Mit mondanak mások - Írjon ismertetőt
Nem találtunk ismertetőket a szokott helyeken.
Más kiadások - Összes megtekintése
The Life of Mr. James Quin, Comedian: With the History of the Stage From His ...
Nincs elérhető előnézet - 2015
acted actor admirably afterwards appearance applause asked attention audience Bath benefit Bowen brought called capital character Cibber comedy coming consequence considered continued court Covent Garden death desired Drury Lane Dublin engaged Epigram equal excellent eyes Falstaff father Garrick gave give hand head heard James John judgment King lady late letter living London Lord manager manner Master meet merit natural never night occasion offered once opened opinion passion performed perhaps period person piece play poet pounds present Quin Quin's Quinn quitted reader received replied represented returned Rich royal Ryan scenes season seemed sense sent soon stage success Sword taken Tavern tell theatre theatrical things thought told took town tragedy true walk whole wounded
83. oldal - Indian mount, or fairy elves, Whose midnight revels, by a forest side, Or fountain, some belated peasant sees, Or dreams he sees, while overhead the moon Sits arbitress, and nearer to the earth Wheels her pale course ; they, on their mirth and dance Intent, with jocund music charm his ear ; At once with joy and fear his heart rebounds.
89. oldal - When Lothario gave Horatio the challenge Quin, instead of accepting it instantaneously, with the determined and unembarrassed brow of superior bravery, made a long pause, and dragged out the words, ' I'll meet thee there !' in such a manner as to make it appear absolutely ludicrous.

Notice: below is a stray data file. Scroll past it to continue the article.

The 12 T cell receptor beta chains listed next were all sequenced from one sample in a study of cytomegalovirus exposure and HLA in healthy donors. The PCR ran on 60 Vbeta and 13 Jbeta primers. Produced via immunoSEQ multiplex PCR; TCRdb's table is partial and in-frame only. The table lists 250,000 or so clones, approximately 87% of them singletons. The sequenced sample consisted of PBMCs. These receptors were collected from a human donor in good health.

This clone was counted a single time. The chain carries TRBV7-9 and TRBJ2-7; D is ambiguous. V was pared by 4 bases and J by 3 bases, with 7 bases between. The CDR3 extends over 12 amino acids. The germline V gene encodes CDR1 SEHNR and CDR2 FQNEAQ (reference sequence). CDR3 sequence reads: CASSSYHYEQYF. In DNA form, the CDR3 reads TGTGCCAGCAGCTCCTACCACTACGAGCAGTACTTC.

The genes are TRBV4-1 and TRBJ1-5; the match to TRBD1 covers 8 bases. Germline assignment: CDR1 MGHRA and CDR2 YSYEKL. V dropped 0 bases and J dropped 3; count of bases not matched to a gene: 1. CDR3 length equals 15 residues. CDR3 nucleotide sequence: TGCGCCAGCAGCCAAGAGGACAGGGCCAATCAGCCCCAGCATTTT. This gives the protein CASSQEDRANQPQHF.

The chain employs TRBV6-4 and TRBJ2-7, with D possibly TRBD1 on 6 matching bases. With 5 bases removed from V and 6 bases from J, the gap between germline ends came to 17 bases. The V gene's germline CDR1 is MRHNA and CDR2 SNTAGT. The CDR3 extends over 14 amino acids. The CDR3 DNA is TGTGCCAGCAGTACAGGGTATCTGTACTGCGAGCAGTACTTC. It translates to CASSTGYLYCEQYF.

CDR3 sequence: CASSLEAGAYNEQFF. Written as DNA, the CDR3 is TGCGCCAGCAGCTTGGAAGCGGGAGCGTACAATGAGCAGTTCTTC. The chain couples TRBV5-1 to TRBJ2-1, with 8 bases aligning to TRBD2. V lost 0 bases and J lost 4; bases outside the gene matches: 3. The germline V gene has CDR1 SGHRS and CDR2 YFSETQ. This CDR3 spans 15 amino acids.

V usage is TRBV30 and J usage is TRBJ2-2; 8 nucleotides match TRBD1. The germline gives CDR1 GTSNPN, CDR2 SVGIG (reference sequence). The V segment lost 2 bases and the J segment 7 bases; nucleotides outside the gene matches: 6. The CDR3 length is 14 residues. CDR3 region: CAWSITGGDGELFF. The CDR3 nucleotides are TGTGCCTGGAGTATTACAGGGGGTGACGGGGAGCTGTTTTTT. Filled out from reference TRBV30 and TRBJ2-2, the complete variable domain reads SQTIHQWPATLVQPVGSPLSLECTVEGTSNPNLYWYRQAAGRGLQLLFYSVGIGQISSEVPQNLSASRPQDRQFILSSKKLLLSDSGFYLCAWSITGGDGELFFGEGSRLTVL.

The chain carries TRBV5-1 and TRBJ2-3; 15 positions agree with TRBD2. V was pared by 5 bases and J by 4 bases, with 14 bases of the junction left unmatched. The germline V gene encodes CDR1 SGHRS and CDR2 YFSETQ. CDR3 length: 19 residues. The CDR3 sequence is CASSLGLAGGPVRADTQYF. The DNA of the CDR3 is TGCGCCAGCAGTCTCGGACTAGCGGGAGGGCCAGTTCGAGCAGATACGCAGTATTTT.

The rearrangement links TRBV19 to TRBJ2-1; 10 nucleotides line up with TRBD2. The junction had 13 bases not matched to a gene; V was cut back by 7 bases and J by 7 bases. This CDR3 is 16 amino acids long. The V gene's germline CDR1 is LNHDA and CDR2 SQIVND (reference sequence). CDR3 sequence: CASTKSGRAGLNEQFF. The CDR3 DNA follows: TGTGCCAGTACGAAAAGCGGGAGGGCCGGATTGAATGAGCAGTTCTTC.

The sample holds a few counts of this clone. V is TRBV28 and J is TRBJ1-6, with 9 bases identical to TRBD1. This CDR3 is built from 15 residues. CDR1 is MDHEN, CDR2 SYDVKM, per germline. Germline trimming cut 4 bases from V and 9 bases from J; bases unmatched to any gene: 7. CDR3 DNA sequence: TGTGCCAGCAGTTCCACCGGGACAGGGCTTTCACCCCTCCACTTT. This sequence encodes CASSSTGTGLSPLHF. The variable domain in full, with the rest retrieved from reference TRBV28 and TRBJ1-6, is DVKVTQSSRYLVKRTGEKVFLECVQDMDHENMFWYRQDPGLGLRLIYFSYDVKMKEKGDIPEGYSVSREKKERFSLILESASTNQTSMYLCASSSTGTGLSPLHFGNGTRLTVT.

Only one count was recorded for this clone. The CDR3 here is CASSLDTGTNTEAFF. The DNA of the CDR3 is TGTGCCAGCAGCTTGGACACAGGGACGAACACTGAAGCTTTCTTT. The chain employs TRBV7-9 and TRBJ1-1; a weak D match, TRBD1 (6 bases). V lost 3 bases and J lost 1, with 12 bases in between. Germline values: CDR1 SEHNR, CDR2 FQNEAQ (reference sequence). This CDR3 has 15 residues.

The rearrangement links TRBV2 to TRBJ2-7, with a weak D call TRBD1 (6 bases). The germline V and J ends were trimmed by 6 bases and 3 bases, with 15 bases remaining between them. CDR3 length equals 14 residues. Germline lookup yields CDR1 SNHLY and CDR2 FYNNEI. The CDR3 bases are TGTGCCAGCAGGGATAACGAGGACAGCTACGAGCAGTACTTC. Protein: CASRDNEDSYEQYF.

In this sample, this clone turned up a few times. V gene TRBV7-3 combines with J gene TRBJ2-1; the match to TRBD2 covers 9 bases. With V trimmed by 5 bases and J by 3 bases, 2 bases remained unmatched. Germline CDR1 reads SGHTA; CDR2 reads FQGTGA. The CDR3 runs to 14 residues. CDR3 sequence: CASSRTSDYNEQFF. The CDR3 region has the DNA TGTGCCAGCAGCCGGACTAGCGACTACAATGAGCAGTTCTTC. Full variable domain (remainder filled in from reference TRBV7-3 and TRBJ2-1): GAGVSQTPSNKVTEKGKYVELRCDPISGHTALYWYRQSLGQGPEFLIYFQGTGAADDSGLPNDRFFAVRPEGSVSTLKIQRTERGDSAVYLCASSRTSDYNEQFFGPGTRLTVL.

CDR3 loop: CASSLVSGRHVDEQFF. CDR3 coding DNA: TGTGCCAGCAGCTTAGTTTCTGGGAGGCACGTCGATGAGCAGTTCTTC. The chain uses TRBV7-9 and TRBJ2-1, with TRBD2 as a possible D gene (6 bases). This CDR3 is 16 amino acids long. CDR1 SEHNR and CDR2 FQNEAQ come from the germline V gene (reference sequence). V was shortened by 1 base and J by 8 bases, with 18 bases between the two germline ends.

93. oldal - In fancied scenes, as in life's real plan, He could not, for a moment, sink the man. In whate'er cast his character was laid, Self still, like oil, upon the surface play'd. Nature, in spite of all his skill, crept in : Horatio, Dorax, Falstaff, — still 'twas Quin.
27. oldal - Herculean satirist, this drawcansir in wit, that spared neither friend nor foe ; who, to make his poetical fame immortal, like another Erostratus, set fire to his stage, by writing up to an act of parliament to demolish it.
93. oldal - His eyes, in gloomy socket taught to roll, Proclaim'd the sullen habit of his soul. Heavy and phlegmatic he trod the stage, Too proud for tenderness, too dull for rage. When Hector's lovely widow shines in tears, Or...
83. oldal - LADY. Fool, do not boast. Thou canst not touch the freedom of my mind With all thy charms, although this corporal rind Thou hast immanacled while Heaven sees good.
88. oldal - Mr. Quin soon found that his competition with Mr. Garrick, whose reputation was hourly increasing, whilst his own was on the decline, would soon become ineffectual. His Richard the Third could scarce draw together a decent appearance of company in the boxes, and he was with some difficulty tolerated in the part, when Garrick acted the same character to crowded houses, and with very great applause.
92. oldal - And conn'd his passions as he conn'd his part. Quin, from afar, lur'd by the scent of fame, * A stage leviathan, put in his claim, Pupil of Betterton and Booth. Alone, Sullen he walk'd, and deem'd the chair his own ; For how should Moderns, mushrooms of the day, Who ne'er those masters knew, know how to play...
60. oldal - A plague on Egypt's arts, I say ! Embalm the dead ! on senseless clay Rich wines and spices waste ! Like sturgeon, or like brawn, shall I Bound in a precious pickle, lie Which I can never taste ? Let me embalm this flesh of mine With turtle, fat, and Bordeaux wine And spoil th' Egyptian trade ! Than Humphrey's Duke more happy I — Embalmed alive, old Quin shall die A mummy ready made.
47. oldal - I come not here your candour to implore For scenes, whose author is, alas ! no more ; He wants no advocate his cause to plead; You will yourselves be patrons of the dead. No party his benevolence confined, No sect — alike it flow'd to all mankind.